The state of Nevada is on its way to making history as the first state in the U.S. to acknowledge all marriages in its state constitution.
On the ballot this election cycle was Question 2 which asked voters to remove an existing provision that only marriage between a male person and a female person would be recognized.
The state constitution will be amended to require the state (and its political subdivisions) to recognize all marriages and issue marriage licenses to couples regardless of gender, and to treat those marriages equally under the law.
The ballot question did include explicit language that allows religious organizations and clergy to refuse to perform a marriage that they don’t agree with on religious terms.
Same-sex marriages became legal in the Silver State in 2014, and across the nation in 2015 thanks to the U.S. Supreme Court’s historic Obergefell v. Hodges ruling.
At this writing, the Secretary of State’s website shows the measure passing overwhelmingly by 61.69 percent to 38.31 percent.
Gary Brewer, who married his husband this past May in a small ceremony, told Fox News affiliate FOX5, “It feels really good to know this is the direction Nevada has taken and I feel really proud to call the state my home,”
Chris Davey of the Henderson Equality Center told FOX5 the legal amendment won’t change daily life for LGBTQ Nevadans at this time, but could prove to be crucial if the now-conservative leaning U.S. Supreme Court were to rule in favor of rolling back rights for same-sex marriages.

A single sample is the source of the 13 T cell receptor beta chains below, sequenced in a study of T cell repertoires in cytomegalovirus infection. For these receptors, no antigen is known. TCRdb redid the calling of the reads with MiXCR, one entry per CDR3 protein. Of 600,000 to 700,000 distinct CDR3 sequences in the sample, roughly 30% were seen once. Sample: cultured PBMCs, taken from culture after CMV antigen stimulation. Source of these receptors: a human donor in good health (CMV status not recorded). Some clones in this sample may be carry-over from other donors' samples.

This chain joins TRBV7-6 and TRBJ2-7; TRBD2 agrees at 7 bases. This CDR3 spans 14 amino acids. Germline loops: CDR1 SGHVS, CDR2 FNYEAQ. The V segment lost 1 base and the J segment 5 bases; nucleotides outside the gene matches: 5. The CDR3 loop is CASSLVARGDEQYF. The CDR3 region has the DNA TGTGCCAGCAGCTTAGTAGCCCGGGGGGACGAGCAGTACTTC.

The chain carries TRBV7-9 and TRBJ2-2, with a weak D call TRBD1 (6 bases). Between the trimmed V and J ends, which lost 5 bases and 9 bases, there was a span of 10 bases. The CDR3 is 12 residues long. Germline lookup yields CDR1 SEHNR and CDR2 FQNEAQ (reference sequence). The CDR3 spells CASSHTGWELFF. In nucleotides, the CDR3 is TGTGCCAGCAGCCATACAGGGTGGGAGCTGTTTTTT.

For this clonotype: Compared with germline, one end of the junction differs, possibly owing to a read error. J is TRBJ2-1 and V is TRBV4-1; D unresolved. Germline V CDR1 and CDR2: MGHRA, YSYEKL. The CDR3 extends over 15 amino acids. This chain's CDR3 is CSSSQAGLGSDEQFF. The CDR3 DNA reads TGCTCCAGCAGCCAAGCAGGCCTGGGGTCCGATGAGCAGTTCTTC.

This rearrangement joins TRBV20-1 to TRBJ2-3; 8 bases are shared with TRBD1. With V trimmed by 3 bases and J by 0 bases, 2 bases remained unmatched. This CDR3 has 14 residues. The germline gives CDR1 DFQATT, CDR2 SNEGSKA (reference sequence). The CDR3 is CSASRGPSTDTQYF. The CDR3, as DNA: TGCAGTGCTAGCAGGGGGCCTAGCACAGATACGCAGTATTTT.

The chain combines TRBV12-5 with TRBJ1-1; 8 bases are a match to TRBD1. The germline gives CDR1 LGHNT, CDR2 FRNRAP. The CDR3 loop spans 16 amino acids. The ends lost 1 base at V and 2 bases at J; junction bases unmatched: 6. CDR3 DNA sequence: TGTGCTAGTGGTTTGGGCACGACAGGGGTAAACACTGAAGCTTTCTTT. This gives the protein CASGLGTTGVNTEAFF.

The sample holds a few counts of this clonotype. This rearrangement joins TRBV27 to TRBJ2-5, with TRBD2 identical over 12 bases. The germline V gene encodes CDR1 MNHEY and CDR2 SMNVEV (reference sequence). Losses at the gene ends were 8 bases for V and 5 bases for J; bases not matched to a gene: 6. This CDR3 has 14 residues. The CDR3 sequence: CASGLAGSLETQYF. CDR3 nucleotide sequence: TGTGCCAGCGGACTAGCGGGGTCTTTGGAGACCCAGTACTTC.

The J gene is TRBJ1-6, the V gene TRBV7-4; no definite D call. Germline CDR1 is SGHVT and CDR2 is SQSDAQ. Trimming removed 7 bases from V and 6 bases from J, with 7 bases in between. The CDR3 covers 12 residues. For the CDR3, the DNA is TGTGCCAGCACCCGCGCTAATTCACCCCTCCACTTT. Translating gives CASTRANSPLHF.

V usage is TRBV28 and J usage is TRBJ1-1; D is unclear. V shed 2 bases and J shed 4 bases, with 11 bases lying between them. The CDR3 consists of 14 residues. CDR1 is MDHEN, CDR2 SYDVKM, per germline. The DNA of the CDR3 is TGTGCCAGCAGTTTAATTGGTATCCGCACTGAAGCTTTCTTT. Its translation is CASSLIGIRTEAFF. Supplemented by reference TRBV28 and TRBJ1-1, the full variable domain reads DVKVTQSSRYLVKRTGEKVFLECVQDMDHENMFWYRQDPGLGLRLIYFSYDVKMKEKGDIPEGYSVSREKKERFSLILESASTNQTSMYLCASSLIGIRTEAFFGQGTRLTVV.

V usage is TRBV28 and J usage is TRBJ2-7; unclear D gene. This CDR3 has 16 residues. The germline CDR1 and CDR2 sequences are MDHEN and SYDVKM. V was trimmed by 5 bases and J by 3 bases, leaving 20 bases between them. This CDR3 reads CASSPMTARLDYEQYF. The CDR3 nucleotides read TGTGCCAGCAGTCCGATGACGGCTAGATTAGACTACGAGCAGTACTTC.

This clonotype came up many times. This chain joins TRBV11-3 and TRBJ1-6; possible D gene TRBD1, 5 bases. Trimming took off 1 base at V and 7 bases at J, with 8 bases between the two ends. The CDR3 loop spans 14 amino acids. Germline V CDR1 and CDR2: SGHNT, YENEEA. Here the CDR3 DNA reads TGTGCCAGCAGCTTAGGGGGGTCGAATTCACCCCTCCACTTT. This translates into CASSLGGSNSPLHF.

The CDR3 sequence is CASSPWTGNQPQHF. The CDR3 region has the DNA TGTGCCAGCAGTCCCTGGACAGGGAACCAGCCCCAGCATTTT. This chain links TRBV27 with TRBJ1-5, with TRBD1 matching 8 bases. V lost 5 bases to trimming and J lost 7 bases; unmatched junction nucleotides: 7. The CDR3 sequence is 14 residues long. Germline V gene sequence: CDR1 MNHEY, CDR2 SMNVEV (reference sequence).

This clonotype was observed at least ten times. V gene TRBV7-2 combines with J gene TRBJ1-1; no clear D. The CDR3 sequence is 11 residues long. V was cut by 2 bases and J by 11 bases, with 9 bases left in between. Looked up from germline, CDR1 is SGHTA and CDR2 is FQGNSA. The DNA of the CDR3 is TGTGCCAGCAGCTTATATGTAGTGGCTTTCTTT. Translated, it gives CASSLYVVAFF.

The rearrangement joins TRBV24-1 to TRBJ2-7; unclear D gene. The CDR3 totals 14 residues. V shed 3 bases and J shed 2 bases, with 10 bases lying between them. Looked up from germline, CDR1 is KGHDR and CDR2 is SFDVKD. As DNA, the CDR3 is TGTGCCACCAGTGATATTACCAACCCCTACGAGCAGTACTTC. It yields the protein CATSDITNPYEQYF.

As Instinct reported last month, on the first day of the Supreme Court’s new term, conservative Justices Clarence Thomas and Samuel Alito chose to reignite their discontent with the 2015 decision that made marriage equality the law of the land.
Justice Thomas wrote that the Obergefell ruling “enables courts and governments to brand religious adherents who believe that marriage is between one man and one woman as bigots, making their religious liberty concerns that much easier to dismiss.”
Since that time, Amy Coney Barrett (who has a vivid history of anti-LGBTQ views) has been confirmed to replace recently-deceased Justice Ruth Bader Ginsburg increasing the conservative leaning of the court to 6-3.
Just this week, Barrett heard arguments in a case regarding a Roman Catholic adoption agency in Philadelphia (Catholic Social Services) that claims a First Amendment right to decline to match foster children with same-sex households even though it signed a contract with the city agreeing not to engage in anti-LGBTQ discrimination through its taxpayer-funded activities.
According to Washington Blade reporter Chris Johnson, the court appeared to side with CSS after the oral arguments.
With these Supreme Court developments in mind, state-based legal moves like Question 2 in Nevada become all the more important for LGBTQ Americans.